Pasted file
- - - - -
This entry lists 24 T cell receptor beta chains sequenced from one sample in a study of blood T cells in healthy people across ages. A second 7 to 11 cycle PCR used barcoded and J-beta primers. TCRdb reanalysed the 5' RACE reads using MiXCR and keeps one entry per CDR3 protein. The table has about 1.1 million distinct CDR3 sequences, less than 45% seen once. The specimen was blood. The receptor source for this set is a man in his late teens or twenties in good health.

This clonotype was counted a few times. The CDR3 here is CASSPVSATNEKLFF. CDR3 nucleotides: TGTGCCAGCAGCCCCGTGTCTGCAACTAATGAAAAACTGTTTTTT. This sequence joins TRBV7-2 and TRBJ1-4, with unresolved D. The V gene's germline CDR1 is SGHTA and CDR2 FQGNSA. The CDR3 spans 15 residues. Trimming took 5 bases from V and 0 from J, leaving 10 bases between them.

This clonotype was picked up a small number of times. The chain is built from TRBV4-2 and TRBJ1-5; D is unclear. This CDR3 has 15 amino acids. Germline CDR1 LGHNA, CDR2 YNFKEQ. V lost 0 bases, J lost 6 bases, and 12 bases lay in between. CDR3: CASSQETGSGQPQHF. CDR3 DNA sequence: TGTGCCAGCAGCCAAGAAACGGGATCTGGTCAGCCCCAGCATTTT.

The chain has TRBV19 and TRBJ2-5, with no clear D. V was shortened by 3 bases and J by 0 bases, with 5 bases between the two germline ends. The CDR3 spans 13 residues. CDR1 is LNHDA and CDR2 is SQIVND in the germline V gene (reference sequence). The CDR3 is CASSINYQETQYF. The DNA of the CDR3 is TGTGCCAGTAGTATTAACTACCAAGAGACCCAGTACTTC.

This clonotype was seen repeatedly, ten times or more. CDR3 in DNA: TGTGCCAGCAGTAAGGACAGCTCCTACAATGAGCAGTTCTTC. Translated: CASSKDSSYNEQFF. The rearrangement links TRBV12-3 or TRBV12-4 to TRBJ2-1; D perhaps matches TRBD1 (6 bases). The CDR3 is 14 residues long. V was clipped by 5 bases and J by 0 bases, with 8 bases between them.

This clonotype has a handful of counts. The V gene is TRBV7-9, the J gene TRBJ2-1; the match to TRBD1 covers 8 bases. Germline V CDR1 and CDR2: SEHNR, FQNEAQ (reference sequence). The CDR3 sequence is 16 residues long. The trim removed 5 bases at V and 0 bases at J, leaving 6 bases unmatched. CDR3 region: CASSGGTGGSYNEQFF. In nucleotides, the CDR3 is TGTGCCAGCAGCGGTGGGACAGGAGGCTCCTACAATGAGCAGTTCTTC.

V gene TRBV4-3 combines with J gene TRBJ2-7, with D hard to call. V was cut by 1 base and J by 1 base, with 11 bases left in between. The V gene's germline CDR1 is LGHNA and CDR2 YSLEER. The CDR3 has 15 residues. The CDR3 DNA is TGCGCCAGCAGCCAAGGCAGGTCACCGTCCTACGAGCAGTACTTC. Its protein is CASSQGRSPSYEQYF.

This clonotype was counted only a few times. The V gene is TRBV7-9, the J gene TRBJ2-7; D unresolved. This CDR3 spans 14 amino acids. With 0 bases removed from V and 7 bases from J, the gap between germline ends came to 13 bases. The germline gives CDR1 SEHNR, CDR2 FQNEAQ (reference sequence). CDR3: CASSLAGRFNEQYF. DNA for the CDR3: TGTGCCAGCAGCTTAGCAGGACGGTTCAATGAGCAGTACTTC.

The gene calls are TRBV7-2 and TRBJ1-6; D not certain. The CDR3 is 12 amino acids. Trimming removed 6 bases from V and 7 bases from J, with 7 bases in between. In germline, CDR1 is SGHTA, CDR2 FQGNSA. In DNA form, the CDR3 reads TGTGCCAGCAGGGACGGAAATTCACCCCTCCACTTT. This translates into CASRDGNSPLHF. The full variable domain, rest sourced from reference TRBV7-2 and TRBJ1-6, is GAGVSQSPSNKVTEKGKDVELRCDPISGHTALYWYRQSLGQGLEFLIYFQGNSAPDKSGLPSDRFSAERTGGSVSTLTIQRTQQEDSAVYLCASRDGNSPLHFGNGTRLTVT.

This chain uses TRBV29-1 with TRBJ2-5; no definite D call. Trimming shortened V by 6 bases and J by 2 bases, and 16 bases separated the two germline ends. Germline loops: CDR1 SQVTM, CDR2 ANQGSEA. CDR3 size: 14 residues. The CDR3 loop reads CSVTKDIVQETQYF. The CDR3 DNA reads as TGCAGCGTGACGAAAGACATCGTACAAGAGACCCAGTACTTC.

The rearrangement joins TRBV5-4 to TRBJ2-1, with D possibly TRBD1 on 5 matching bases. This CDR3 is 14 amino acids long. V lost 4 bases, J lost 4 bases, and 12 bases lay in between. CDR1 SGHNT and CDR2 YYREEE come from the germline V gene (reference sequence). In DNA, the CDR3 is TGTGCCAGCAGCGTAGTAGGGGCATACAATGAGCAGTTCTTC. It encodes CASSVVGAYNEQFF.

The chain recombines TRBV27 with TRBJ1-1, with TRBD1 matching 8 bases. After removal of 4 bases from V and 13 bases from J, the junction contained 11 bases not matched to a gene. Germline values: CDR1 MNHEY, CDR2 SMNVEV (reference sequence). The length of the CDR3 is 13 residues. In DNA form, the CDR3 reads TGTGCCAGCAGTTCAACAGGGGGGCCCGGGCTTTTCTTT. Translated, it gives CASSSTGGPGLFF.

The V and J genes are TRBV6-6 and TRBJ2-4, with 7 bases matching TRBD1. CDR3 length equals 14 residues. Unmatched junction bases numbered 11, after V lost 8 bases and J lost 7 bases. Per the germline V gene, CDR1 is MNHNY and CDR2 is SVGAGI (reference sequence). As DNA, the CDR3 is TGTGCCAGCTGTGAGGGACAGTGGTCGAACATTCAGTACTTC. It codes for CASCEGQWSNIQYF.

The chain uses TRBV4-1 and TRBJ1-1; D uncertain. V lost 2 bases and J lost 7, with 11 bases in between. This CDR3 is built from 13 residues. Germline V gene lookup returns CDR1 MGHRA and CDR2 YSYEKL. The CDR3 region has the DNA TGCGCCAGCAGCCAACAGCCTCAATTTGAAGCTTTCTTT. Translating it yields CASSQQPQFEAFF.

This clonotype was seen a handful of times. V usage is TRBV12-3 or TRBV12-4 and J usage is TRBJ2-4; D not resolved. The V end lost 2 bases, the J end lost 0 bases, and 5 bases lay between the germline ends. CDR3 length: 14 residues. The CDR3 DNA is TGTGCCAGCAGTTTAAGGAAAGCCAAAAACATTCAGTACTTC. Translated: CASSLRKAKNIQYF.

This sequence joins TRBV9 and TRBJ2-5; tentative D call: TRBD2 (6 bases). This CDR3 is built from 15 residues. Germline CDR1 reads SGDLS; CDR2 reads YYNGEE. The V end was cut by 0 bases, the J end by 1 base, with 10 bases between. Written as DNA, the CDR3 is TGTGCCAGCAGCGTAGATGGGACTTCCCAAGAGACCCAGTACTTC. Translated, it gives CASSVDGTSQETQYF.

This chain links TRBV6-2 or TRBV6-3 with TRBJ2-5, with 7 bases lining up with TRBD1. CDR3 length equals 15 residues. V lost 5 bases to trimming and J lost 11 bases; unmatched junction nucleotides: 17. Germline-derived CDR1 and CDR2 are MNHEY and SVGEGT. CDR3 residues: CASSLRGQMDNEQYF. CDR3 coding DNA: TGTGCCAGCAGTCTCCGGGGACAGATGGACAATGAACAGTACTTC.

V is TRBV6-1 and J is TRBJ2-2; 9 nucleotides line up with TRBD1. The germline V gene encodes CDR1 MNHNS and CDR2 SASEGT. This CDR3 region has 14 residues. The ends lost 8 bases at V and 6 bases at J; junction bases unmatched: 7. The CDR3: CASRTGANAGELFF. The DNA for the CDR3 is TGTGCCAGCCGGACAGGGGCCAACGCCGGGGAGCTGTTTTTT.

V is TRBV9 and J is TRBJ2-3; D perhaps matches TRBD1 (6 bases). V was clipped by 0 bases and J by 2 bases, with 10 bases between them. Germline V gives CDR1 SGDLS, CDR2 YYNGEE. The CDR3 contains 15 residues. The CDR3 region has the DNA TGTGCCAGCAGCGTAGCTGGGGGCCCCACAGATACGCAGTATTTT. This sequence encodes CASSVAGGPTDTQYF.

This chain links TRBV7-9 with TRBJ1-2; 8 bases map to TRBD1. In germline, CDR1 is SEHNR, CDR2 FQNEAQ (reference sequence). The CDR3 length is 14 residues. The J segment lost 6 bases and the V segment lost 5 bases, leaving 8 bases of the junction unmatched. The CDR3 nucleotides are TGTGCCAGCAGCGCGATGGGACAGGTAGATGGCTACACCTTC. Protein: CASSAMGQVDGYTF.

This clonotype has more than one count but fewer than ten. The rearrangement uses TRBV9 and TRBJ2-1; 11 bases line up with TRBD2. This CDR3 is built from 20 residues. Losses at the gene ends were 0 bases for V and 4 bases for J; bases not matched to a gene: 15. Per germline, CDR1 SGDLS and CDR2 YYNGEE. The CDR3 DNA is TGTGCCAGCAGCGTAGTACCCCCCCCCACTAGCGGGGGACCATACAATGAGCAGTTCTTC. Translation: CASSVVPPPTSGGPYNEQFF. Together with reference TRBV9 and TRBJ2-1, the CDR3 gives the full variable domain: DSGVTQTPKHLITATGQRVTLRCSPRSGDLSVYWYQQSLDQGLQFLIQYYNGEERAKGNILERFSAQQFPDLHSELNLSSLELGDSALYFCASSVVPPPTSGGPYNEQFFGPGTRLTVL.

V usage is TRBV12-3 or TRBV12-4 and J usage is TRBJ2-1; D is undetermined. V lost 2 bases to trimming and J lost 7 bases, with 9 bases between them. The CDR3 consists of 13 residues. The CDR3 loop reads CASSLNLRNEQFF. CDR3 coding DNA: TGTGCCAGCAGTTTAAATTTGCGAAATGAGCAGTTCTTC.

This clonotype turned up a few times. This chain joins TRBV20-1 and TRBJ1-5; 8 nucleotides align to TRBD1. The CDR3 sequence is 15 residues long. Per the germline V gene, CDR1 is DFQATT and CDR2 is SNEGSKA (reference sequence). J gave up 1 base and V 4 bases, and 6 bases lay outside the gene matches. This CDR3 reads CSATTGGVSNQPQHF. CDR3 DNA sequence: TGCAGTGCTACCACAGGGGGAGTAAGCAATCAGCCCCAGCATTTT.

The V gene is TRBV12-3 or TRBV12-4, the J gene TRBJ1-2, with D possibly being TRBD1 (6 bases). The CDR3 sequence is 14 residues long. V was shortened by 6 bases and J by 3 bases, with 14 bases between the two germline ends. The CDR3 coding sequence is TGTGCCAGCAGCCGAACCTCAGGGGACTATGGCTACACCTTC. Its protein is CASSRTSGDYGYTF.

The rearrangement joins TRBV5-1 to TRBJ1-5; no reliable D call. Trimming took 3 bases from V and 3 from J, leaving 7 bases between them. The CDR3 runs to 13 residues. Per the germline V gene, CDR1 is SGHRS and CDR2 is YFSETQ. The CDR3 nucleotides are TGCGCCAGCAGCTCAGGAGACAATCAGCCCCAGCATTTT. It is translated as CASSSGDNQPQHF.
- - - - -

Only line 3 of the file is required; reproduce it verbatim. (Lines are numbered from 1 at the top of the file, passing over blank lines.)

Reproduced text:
This clonotype was picked up a small number of times. The chain is built from TRBV4-2 and TRBJ1-5; D is unclear. This CDR3 has 15 amino acids. Germline CDR1 LGHNA, CDR2 YNFKEQ. V lost 0 bases, J lost 6 bases, and 12 bases lay in between. CDR3: CASSQETGSGQPQHF. CDR3 DNA sequence: TGTGCCAGCAGCCAAGAAACGGGATCTGGTCAGCCCCAGCATTTT.